MULLARD SPACE SCIENCE LABORATORY-UNIVERSITY COLLEGE LONDON (GB)
Why has Antarctic sea ice experienced a small increase in extent over the past decades in stark contrast to the rapid decline observed in the Arctic? What role are the Southern Ocean and sea ice playing in controlling the Deep Water formation and thermohaline circulation and the melting of the Antarctic ice shelves and sea level rise? Only satellite remote sensing can provide the pan-Antarctic view required to fully understand these changes to the Southern Hemisphere’s sea ice and ocean fields in response to anthropogenic warming.
Over the last 8 years CryoSat-2 (CS2) has allowed a radically new view of the ice covered Arctic Ocean, providing us with the first pan-Arctic sea ice thickness maps, dynamic topography and geostrophic currents, and indirectly a wealth of geophysical products ranging from Eddy kinetic energy (EKE), Ekman upwelling / downwelling, to snow on sea ice, and improved tidal models, or better resolved bathymetry at the bottom ocean.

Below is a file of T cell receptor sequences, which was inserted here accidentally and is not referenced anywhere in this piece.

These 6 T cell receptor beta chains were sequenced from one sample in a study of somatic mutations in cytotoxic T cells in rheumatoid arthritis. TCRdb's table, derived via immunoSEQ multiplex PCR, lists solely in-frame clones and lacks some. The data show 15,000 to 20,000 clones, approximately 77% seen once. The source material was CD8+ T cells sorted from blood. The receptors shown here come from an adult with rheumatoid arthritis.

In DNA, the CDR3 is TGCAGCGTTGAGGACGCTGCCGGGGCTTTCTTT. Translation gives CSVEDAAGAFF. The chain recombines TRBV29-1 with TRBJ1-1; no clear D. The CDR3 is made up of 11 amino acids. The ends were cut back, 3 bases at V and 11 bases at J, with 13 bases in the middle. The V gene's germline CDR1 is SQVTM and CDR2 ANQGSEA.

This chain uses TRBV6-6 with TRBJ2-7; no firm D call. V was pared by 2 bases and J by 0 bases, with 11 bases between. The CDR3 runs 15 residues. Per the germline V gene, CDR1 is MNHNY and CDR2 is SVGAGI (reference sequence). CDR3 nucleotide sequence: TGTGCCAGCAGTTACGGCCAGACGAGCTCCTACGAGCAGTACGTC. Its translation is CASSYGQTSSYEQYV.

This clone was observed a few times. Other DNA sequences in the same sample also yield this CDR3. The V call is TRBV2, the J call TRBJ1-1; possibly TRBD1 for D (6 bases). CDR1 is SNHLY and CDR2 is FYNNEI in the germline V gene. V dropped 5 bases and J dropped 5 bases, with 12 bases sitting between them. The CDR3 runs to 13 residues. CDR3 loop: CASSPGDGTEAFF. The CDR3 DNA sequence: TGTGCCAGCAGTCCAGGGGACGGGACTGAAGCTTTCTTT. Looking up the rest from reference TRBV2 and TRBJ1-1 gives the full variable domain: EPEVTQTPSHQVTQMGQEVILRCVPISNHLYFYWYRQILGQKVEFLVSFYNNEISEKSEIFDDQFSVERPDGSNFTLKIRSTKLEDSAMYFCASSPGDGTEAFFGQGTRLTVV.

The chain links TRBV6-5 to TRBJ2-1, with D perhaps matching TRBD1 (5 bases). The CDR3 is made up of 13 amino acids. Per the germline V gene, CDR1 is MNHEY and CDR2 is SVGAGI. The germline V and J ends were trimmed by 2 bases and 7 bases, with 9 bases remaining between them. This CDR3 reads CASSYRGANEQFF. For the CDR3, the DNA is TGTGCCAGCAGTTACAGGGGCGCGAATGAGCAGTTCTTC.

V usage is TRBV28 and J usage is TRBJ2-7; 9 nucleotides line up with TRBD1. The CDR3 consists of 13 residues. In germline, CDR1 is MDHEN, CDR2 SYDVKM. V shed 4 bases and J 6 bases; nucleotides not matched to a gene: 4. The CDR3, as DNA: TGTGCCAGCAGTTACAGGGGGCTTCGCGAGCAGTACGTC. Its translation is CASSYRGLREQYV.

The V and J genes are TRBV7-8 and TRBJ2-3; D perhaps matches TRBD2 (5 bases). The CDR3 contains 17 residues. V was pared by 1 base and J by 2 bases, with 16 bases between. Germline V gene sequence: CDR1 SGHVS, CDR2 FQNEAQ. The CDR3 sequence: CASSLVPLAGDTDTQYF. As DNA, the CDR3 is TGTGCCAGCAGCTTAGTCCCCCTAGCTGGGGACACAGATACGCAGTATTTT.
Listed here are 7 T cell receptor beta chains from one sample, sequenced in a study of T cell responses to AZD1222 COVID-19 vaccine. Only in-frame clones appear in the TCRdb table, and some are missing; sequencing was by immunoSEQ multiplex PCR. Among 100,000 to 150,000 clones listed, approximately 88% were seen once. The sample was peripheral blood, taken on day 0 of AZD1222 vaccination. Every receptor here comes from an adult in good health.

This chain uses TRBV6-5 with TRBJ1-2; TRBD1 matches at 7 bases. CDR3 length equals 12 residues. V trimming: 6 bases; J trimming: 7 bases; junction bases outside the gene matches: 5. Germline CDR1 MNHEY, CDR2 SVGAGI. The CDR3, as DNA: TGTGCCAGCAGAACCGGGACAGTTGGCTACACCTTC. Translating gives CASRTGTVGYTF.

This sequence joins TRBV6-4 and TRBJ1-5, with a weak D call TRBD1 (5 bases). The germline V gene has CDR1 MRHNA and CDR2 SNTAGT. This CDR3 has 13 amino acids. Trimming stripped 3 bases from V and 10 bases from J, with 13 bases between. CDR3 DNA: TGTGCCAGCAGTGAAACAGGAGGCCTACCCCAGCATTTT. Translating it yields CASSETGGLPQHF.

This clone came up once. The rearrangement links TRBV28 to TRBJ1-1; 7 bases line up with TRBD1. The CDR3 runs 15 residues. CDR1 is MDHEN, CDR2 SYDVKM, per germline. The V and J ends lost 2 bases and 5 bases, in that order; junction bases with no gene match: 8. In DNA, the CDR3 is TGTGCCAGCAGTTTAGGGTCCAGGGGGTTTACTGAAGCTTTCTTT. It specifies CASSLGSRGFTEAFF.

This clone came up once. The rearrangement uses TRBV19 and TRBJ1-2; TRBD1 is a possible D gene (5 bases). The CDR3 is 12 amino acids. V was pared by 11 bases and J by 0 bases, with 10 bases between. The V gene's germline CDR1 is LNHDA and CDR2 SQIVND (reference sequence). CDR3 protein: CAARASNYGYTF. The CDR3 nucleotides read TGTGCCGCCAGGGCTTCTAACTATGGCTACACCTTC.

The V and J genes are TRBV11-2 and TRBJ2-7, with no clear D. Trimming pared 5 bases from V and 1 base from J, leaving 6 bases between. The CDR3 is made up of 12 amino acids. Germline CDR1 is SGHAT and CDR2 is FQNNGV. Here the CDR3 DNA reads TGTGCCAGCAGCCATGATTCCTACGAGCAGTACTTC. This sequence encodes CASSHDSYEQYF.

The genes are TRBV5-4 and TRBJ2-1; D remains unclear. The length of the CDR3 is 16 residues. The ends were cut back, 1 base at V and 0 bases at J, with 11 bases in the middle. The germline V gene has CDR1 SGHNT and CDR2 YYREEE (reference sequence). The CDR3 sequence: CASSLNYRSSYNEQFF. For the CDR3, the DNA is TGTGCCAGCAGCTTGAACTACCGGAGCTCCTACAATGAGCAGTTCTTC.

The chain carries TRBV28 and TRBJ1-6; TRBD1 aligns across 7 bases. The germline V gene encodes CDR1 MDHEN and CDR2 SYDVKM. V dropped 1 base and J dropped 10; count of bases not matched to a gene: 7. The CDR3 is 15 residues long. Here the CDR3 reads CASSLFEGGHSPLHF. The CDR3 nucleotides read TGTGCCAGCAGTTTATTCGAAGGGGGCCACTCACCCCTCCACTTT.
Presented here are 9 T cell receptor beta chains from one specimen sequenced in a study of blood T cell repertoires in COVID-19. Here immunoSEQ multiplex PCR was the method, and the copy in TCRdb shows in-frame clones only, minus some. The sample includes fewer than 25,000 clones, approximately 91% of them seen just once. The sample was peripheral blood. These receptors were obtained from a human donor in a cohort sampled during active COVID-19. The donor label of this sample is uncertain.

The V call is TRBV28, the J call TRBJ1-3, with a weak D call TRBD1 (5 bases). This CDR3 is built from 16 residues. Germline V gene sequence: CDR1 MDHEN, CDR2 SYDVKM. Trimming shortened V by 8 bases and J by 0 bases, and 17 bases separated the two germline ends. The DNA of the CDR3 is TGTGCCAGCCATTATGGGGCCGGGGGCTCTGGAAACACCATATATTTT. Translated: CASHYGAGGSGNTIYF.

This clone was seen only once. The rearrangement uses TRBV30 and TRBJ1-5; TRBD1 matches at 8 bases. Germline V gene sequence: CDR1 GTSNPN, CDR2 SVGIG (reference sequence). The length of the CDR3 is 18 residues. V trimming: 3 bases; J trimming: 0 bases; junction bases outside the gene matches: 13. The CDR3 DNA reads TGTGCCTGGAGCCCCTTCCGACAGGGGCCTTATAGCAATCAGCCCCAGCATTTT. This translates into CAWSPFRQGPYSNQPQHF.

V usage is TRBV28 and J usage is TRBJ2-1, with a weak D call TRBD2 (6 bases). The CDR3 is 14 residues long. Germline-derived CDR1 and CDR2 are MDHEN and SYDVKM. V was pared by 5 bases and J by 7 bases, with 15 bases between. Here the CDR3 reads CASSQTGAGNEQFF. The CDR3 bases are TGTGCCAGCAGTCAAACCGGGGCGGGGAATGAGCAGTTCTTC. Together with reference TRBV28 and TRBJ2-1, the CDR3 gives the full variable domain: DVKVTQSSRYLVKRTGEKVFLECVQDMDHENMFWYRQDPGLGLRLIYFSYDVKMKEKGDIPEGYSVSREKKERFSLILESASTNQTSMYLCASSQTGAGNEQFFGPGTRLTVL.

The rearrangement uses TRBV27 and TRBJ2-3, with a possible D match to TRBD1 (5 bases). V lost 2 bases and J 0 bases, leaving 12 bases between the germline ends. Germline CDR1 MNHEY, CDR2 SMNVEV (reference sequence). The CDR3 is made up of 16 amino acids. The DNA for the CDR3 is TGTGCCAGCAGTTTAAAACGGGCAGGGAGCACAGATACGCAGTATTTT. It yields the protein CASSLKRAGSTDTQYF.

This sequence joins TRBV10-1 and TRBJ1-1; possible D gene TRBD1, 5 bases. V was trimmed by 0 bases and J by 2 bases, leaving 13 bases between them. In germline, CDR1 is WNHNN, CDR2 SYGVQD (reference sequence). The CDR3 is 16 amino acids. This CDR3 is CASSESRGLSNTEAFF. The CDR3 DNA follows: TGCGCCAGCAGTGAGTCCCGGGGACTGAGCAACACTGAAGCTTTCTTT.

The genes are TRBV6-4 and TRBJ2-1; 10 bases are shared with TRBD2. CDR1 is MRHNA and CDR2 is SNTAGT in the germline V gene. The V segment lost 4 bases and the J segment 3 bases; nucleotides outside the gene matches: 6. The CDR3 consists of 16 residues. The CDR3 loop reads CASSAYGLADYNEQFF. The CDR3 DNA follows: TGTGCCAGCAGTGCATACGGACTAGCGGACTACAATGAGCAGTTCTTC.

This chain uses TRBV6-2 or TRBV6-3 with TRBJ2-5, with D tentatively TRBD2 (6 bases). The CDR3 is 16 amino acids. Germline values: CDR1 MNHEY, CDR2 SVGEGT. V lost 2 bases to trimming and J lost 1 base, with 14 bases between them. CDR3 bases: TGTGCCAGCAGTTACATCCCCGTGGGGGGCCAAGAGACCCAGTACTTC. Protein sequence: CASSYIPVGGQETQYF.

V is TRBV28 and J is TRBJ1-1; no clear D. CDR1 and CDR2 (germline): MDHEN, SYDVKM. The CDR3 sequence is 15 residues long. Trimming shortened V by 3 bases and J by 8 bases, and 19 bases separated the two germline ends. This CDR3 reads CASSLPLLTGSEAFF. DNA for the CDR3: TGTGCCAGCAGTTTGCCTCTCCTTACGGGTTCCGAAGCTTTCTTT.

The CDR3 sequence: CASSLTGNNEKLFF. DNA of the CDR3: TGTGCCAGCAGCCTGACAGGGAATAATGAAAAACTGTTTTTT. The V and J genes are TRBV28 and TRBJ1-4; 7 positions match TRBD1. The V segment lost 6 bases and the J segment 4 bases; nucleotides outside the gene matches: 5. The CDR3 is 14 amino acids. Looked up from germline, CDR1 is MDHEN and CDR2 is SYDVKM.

In Antarctica similar products have emerged but remain at a lower level of maturity. Specific challenges in the processing of the radar signal result from the complex surface characteristics of the ice covered Southern Ocean such as the sea ice flooding from snow loading or the highly fragmented and divergent marginal ice zone like nature of the sea ice cover. In addition, validation of sea ice and ocean products is hindered by the observational gap of in-situ and airborne data in the Southern Hemisphere.
The overarching objective of this project is to address these issues by developing new approaches and algorithms that could be implemented in ESA’s CryoSat-2 ground segment processor to produce state of the art sea ice and ocean products that will be validated against a comprehensive dataset of airborne and in-situ measurements and result in scientific progress for our understanding of the Antarctic Climate system and ocean circulation.
The main objectives of this project are:
The main outputs of the project will be:
The biggest challenges the project faces are the difficulties in validating data products against sparse or preferentially sampled, in-situ data, and in proving that a new method is measurably better than an existing method when applied to inherently noisy data.
Remote Sensing (2022)
JRG Oceans (2021)
The Cryosphere (2021)
The Cryosphere (2021)
Geophysical Research Letters (2019)
IEEE Transactions on Geoscience and Remote Sensing (2019)
Remote Sensing (2019)
The Cryosphere (2019)
The Cryosphere (2018)